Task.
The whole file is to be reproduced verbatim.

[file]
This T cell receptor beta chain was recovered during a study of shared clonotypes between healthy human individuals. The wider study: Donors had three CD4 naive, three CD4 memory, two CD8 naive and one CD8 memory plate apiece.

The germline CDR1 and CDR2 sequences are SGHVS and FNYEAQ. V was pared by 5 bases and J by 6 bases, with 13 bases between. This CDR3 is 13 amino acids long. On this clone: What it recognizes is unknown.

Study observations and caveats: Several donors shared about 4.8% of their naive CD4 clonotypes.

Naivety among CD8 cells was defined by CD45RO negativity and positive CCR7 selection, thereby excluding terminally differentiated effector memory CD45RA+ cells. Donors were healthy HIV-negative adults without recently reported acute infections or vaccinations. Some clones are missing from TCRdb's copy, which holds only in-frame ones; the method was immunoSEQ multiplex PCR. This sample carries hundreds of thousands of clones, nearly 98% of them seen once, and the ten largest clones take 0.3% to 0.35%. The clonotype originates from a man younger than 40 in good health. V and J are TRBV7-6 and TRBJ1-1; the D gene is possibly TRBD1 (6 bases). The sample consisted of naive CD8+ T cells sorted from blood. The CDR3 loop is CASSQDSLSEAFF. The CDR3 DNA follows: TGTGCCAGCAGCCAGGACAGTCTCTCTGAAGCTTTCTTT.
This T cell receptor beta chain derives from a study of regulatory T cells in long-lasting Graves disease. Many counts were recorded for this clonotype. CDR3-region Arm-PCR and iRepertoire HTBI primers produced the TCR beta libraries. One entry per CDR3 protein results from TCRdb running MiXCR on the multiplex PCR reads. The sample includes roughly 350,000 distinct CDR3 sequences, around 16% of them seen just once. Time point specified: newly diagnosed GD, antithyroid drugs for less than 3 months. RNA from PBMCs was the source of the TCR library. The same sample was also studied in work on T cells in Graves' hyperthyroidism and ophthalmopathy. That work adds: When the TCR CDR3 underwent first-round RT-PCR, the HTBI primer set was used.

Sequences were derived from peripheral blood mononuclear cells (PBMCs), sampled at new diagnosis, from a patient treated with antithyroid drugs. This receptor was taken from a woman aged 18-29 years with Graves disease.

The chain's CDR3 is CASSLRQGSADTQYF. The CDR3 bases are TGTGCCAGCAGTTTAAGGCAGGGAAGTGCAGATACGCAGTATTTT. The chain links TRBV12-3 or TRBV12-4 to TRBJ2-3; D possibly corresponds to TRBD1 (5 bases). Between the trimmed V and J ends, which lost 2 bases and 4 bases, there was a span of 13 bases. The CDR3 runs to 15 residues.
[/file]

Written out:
This T cell receptor beta chain was recovered during a study of shared clonotypes between healthy human individuals. The wider study: Donors had three CD4 naive, three CD4 memory, two CD8 naive and one CD8 memory plate apiece.

The germline CDR1 and CDR2 sequences are SGHVS and FNYEAQ. V was pared by 5 bases and J by 6 bases, with 13 bases between. This CDR3 is 13 amino acids long. On this clone: What it recognizes is unknown.

Study observations and caveats: Several donors shared about 4.8% of their naive CD4 clonotypes.

Naivety among CD8 cells was defined by CD45RO negativity and positive CCR7 selection, thereby excluding terminally differentiated effector memory CD45RA+ cells. Donors were healthy HIV-negative adults without recently reported acute infections or vaccinations. Some clones are missing from TCRdb's copy, which holds only in-frame ones; the method was immunoSEQ multiplex PCR. This sample carries hundreds of thousands of clones, nearly 98% of them seen once, and the ten largest clones take 0.3% to 0.35%. The clonotype originates from a man younger than 40 in good health. V and J are TRBV7-6 and TRBJ1-1; the D gene is possibly TRBD1 (6 bases). The sample consisted of naive CD8+ T cells sorted from blood. The CDR3 loop is CASSQDSLSEAFF. The CDR3 DNA follows: TGTGCCAGCAGCCAGGACAGTCTCTCTGAAGCTTTCTTT.
This T cell receptor beta chain derives from a study of regulatory T cells in long-lasting Graves disease. Many counts were recorded for this clonotype. CDR3-region Arm-PCR and iRepertoire HTBI primers produced the TCR beta libraries. One entry per CDR3 protein results from TCRdb running MiXCR on the multiplex PCR reads. The sample includes roughly 350,000 distinct CDR3 sequences, around 16% of them seen just once. Time point specified: newly diagnosed GD, antithyroid drugs for less than 3 months. RNA from PBMCs was the source of the TCR library. The same sample was also studied in work on T cells in Graves' hyperthyroidism and ophthalmopathy. That work adds: When the TCR CDR3 underwent first-round RT-PCR, the HTBI primer set was used.

Sequences were derived from peripheral blood mononuclear cells (PBMCs), sampled at new diagnosis, from a patient treated with antithyroid drugs. This receptor was taken from a woman aged 18-29 years with Graves disease.

The chain's CDR3 is CASSLRQGSADTQYF. The CDR3 bases are TGTGCCAGCAGTTTAAGGCAGGGAAGTGCAGATACGCAGTATTTT. The chain links TRBV12-3 or TRBV12-4 to TRBJ2-3; D possibly corresponds to TRBD1 (5 bases). Between the trimmed V and J ends, which lost 2 bases and 4 bases, there was a span of 13 bases. The CDR3 runs to 15 residues.